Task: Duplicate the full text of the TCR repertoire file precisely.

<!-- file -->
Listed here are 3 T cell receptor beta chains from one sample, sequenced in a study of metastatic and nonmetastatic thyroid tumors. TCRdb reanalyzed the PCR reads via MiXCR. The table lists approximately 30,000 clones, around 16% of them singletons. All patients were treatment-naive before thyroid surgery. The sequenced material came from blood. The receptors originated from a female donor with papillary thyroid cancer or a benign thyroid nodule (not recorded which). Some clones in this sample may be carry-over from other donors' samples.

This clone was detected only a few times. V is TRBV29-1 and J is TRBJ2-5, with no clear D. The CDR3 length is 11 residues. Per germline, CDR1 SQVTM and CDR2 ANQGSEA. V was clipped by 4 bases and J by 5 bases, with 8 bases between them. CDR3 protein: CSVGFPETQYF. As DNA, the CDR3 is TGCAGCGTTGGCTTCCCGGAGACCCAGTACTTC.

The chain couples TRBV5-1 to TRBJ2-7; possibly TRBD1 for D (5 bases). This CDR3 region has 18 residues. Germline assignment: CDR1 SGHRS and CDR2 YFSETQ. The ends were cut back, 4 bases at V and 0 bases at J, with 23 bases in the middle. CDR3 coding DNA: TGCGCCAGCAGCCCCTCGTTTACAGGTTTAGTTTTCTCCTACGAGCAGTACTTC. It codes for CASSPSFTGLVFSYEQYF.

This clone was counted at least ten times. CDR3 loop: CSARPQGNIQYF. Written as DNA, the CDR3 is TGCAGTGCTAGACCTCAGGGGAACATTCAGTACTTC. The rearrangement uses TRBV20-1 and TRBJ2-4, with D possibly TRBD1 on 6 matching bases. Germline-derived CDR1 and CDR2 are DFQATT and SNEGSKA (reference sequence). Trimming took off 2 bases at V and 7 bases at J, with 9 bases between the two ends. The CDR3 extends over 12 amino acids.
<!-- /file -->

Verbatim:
Listed here are 3 T cell receptor beta chains from one sample, sequenced in a study of metastatic and nonmetastatic thyroid tumors. TCRdb reanalyzed the PCR reads via MiXCR. The table lists approximately 30,000 clones, around 16% of them singletons. All patients were treatment-naive before thyroid surgery. The sequenced material came from blood. The receptors originated from a female donor with papillary thyroid cancer or a benign thyroid nodule (not recorded which). Some clones in this sample may be carry-over from other donors' samples.

This clone was detected only a few times. V is TRBV29-1 and J is TRBJ2-5, with no clear D. The CDR3 length is 11 residues. Per germline, CDR1 SQVTM and CDR2 ANQGSEA. V was clipped by 4 bases and J by 5 bases, with 8 bases between them. CDR3 protein: CSVGFPETQYF. As DNA, the CDR3 is TGCAGCGTTGGCTTCCCGGAGACCCAGTACTTC.

The chain couples TRBV5-1 to TRBJ2-7; possibly TRBD1 for D (5 bases). This CDR3 region has 18 residues. Germline assignment: CDR1 SGHRS and CDR2 YFSETQ. The ends were cut back, 4 bases at V and 0 bases at J, with 23 bases in the middle. CDR3 coding DNA: TGCGCCAGCAGCCCCTCGTTTACAGGTTTAGTTTTCTCCTACGAGCAGTACTTC. It codes for CASSPSFTGLVFSYEQYF.

This clone was counted at least ten times. CDR3 loop: CSARPQGNIQYF. Written as DNA, the CDR3 is TGCAGTGCTAGACCTCAGGGGAACATTCAGTACTTC. The rearrangement uses TRBV20-1 and TRBJ2-4, with D possibly TRBD1 on 6 matching bases. Germline-derived CDR1 and CDR2 are DFQATT and SNEGSKA (reference sequence). Trimming took off 2 bases at V and 7 bases at J, with 9 bases between the two ends. The CDR3 extends over 12 amino acids.